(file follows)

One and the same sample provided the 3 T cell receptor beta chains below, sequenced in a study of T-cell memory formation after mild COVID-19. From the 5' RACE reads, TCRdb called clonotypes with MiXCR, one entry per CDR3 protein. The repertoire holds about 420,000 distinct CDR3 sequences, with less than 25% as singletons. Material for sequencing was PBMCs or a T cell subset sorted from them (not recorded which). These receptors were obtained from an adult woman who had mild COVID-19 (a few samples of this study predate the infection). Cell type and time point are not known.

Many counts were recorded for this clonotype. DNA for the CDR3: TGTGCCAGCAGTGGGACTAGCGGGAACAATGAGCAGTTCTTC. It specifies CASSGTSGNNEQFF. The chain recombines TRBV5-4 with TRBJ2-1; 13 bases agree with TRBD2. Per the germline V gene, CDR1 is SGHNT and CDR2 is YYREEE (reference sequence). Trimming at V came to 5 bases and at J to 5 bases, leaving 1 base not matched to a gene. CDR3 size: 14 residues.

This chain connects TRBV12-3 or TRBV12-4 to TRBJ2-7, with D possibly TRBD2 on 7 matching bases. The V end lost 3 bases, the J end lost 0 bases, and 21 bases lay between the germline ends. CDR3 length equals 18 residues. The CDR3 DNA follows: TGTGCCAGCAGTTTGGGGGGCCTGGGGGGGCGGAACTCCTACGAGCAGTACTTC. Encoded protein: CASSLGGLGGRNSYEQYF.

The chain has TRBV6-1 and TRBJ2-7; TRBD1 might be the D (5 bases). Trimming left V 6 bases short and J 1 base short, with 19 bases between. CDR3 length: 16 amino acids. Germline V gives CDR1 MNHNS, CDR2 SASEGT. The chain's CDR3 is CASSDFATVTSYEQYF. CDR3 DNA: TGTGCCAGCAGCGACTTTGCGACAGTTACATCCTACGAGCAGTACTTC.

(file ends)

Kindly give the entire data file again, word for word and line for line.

One and the same sample provided the 3 T cell receptor beta chains below, sequenced in a study of T-cell memory formation after mild COVID-19. From the 5' RACE reads, TCRdb called clonotypes with MiXCR, one entry per CDR3 protein. The repertoire holds about 420,000 distinct CDR3 sequences, with less than 25% as singletons. Material for sequencing was PBMCs or a T cell subset sorted from them (not recorded which). These receptors were obtained from an adult woman who had mild COVID-19 (a few samples of this study predate the infection). Cell type and time point are not known.

Many counts were recorded for this clonotype. DNA for the CDR3: TGTGCCAGCAGTGGGACTAGCGGGAACAATGAGCAGTTCTTC. It specifies CASSGTSGNNEQFF. The chain recombines TRBV5-4 with TRBJ2-1; 13 bases agree with TRBD2. Per the germline V gene, CDR1 is SGHNT and CDR2 is YYREEE (reference sequence). Trimming at V came to 5 bases and at J to 5 bases, leaving 1 base not matched to a gene. CDR3 size: 14 residues.

This chain connects TRBV12-3 or TRBV12-4 to TRBJ2-7, with D possibly TRBD2 on 7 matching bases. The V end lost 3 bases, the J end lost 0 bases, and 21 bases lay between the germline ends. CDR3 length equals 18 residues. The CDR3 DNA follows: TGTGCCAGCAGTTTGGGGGGCCTGGGGGGGCGGAACTCCTACGAGCAGTACTTC. Encoded protein: CASSLGGLGGRNSYEQYF.

The chain has TRBV6-1 and TRBJ2-7; TRBD1 might be the D (5 bases). Trimming left V 6 bases short and J 1 base short, with 19 bases between. CDR3 length: 16 amino acids. Germline V gives CDR1 MNHNS, CDR2 SASEGT. The chain's CDR3 is CASSDFATVTSYEQYF. CDR3 DNA: TGTGCCAGCAGCGACTTTGCGACAGTTACATCCTACGAGCAGTACTTC.